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First saltie’s arrival is one for the history books

The Diana entering under the Lift Bridge on May 8. (Photo by Diane Hilden)1 / 6
Capt. Gheorghe Panait, chief officer Darius Jucius, and Third Officer Romi Neagu pose with Doug Paulson of the Twin Ports Ministry at the first saltie celebration. (Photo by Teri Cadeau)2 / 6
A crewmember of the Diana sits perched on the deck while the wheat cargo is loaded. The Diana was loaded with 11,550 metric tons of wheat at the CHS elevator in Superior. (Photo by Teri Cadeau)3 / 6
Adele Yorde of the Duluth Superior Port Authority reads the book given to her by Captain Panait about the shipping company’s history. The book is written in four languages. (Photo by Teri Cadeau)4 / 6
Mark Privratsky, a staffer for Rep. Nolan, and Doug Paulson, soon-to-be director of the Twin Ports Ministry to Seafarers, get a tour of the Diana’s engine room from chief officer Darius Jucius. (Photo by Teri Cadeau) 5 / 6
Tugboats Nels J and North Dakota assist the Diana, the Zealand Delilah and the Walter McCarthy through the ice near Duluth on the night of May 7. (Photo by Paul Scinocca.) 6 / 6

Sometimes even a 435-foot ship needs a little help through the ice.

That’s exactly what the Diana, the first saltie (ocean-going vessel) of the 2014 shipping season, needed when it arrived in the Duluth- Superior harbor. The ship was planning on arriving around 8 a.m. May 7, but due to ice delays, didn’t dock until after midnight on May 8.

The ship received help from two icebreaking tugs, but the biggest help came from a 1,000-foot laker passing by.

“The laker is much more stronger than us. They come close and make a break through the ice. We were following them very close,” the Diana’s captain, Gheorghe Panait, said.

Panait said that the ship is not an ice class vessel, but luckily the soft ice made it not dangerous.

The ship flies under the flag of Antigua in the Caribbean and had traveled from Brazil. The ship was loaded with approximately 11,550 metric tons of wheat at the CHS elevator before heading out for Algeria on May 8. But before it departed, the Duluth Seaway Port Authority held a celebration to mark this first saltie’s arrival.

“We witnessed the earliest arrival on record for a first saltie of the season last year: March 30, 2013. This year, we’re a week into May and just hitting that milestone,” said Adele Yorde, spokesperson for the Duluth Seaway Port Authority. “While this will go down as the latest on record, the ice-encrusted start to the season can’t dampen enthusiasm here in the Twin Ports.”

Until the Diana, the latest arrival of this Port’s first saltie had been May 3, which happened in 1959 when the Ramon de Larrinaga arrived in Duluth – the very first saltie to have transited the St. Lawrence Seaway after it opened that year.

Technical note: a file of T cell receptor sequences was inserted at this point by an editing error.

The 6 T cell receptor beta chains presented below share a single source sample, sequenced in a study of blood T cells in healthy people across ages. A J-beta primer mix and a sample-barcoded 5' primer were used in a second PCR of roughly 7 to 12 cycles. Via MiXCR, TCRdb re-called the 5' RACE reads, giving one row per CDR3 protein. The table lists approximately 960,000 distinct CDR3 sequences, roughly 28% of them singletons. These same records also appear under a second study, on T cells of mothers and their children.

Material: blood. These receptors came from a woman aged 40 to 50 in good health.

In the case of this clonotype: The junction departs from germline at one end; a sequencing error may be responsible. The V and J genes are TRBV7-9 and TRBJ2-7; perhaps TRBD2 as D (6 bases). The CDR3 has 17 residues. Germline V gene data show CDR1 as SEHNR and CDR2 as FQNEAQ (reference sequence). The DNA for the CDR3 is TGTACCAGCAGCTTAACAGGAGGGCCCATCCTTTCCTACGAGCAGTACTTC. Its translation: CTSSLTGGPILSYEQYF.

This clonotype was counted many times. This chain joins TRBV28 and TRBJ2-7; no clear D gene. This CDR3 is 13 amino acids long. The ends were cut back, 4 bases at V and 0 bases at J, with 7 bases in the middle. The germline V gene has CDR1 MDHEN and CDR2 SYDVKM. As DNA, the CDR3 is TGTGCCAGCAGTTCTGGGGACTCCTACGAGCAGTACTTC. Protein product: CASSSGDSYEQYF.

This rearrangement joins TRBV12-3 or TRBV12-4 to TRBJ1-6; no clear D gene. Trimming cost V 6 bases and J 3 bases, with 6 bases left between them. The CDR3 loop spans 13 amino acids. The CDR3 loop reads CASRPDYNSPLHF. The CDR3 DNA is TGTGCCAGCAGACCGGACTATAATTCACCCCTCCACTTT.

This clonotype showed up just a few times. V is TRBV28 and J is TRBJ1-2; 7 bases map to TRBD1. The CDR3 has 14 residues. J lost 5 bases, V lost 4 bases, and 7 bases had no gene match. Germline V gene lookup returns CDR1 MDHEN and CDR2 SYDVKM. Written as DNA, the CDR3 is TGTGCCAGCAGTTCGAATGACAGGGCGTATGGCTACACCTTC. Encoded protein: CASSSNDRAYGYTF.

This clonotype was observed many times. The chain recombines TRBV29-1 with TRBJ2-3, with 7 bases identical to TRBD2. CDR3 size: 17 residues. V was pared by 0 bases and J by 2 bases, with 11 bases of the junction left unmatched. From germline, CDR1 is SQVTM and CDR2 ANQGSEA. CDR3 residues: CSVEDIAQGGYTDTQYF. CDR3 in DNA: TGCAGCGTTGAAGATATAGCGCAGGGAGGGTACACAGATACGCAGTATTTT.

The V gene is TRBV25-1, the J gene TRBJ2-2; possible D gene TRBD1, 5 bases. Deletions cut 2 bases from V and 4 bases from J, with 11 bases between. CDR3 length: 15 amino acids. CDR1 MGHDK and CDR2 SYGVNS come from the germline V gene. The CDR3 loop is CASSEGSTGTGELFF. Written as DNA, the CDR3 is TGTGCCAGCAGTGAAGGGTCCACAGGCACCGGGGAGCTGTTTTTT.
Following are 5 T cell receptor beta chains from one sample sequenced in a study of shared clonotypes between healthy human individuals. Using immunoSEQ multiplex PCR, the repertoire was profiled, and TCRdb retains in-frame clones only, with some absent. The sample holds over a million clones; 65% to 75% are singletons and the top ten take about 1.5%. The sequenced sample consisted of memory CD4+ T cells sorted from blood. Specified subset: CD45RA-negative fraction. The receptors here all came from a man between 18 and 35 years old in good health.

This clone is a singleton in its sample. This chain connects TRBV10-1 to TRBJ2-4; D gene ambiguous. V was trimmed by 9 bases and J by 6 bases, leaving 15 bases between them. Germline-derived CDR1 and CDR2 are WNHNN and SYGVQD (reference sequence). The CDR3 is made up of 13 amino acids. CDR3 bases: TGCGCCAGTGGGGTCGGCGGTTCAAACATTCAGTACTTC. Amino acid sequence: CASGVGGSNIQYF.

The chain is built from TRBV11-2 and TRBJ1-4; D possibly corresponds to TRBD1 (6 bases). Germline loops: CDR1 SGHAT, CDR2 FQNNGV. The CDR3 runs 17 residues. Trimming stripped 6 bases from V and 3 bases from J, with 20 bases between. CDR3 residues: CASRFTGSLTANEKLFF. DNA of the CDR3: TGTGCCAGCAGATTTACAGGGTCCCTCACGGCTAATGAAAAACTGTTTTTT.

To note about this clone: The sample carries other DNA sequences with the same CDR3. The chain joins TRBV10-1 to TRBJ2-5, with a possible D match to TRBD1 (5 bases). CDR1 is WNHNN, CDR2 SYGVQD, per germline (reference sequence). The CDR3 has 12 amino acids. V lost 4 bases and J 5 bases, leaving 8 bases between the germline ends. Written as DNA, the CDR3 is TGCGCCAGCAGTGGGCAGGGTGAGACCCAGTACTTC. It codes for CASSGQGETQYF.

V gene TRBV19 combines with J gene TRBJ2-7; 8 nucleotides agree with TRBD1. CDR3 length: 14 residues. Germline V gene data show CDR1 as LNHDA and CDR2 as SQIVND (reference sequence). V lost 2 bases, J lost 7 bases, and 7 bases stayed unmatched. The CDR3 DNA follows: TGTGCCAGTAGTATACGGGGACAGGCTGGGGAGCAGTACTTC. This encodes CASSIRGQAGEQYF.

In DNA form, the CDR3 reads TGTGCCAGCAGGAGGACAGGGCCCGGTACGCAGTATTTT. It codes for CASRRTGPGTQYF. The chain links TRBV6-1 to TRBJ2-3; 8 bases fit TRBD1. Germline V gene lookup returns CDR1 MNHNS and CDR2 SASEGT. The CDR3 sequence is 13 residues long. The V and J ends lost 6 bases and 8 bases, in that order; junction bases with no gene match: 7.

The celebration entailed an exchange of gifts. The captain was presented with a book about the the history of the port along with coffee and mugs. Upon receiving the gifts, Panait presented Yorde with a book about the history of the shipping company the ship sailed under. The book was written in at least four languages.

“I’ll have to take this back to the office and add it to our collection,” Yorde said.

The bridge was filled with members of the press along with noted visitors including Rep. Rick Nolan staffer Mark Privratsky, U.S. Coast Guard MSU Duluth Commander Alan Moore and Superior Port Director Jason Serck.

Third mate Romi Neagu was busy snapping pictures with his smartphone of the ship’s crowded bridge. The bridge is the ship’s command center where the captain and officers oversee everything on board. He said with a crew

of 16, the room never usually had that many people.

“Normally there are maybe four of us at most,” Neagu said.

Neagu just started a six month tour with the ship in March. He said he enjoys his job, but does miss his family back home in Constanta, Romania.

“I know some people do it just for the money, but I actually enjoy it. It’s not so easy at the beginning, but it gets better,” Neagu said.

Rev. Tom Anderson from the Twin Ports Ministry to Seafarers also was in attendance at the welcoming celebration. For the crew he brought Easter cards created by children from churches around the Twin Ports.

“It’s a little late for Easter, but that just shows that we’ve been waiting for you for a long time,” Anderson said.

Anderson also brought Doug Paulson with him to introduce him to the procedures in place for greeting seafarers. Paulson will take over Anderson’s position as director of the ministry when Anderson retires in July.

The winner of the 2014 “First Ship Contest” was announced at the celebration by Gene Shaw of Visit Duluth. The winner is a women from Erie, Pa. who picked May 8 because it is the date of her daughter’s birthday. Of the nearly 1,200 entries received, just 27 entries guessed arrival dates within the first full week of May.

Teri Cadeau

Teri Cadeau is a reporter for the Budgeteer.

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